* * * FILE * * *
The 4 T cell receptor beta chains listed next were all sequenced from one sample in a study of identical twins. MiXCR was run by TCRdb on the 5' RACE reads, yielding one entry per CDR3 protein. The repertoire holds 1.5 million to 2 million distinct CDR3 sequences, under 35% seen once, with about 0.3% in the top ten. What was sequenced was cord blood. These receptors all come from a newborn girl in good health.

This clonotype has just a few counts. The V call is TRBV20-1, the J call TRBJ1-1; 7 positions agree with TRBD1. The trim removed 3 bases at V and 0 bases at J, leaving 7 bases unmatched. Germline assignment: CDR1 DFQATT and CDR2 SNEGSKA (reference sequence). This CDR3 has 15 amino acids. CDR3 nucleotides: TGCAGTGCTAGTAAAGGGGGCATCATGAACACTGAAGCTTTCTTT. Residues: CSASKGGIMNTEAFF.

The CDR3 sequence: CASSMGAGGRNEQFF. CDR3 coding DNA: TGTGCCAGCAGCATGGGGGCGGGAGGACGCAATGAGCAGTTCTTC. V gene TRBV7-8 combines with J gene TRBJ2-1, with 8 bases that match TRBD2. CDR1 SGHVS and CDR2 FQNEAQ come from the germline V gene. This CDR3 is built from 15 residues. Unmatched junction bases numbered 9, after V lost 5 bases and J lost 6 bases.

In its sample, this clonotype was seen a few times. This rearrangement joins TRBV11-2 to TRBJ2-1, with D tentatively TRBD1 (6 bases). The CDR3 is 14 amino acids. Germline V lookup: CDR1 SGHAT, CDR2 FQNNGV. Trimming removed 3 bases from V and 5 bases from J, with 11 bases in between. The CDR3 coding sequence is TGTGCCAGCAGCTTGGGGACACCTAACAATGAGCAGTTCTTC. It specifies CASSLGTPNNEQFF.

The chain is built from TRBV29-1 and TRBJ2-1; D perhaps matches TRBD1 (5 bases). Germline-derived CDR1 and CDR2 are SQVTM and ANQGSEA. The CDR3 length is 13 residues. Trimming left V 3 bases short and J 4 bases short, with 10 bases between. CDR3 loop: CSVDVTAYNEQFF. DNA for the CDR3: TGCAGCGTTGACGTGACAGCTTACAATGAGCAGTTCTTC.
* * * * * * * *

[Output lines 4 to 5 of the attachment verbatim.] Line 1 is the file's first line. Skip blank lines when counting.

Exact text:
In its sample, this clonotype was seen a few times. This rearrangement joins TRBV11-2 to TRBJ2-1, with D tentatively TRBD1 (6 bases). The CDR3 is 14 amino acids. Germline V lookup: CDR1 SGHAT, CDR2 FQNNGV. Trimming removed 3 bases from V and 5 bases from J, with 11 bases in between. The CDR3 coding sequence is TGTGCCAGCAGCTTGGGGACACCTAACAATGAGCAGTTCTTC. It specifies CASSLGTPNNEQFF.

The chain is built from TRBV29-1 and TRBJ2-1; D perhaps matches TRBD1 (5 bases). Germline-derived CDR1 and CDR2 are SQVTM and ANQGSEA. The CDR3 length is 13 residues. Trimming left V 3 bases short and J 4 bases short, with 10 bases between. CDR3 loop: CSVDVTAYNEQFF. DNA for the CDR3: TGCAGCGTTGACGTGACAGCTTACAATGAGCAGTTCTTC.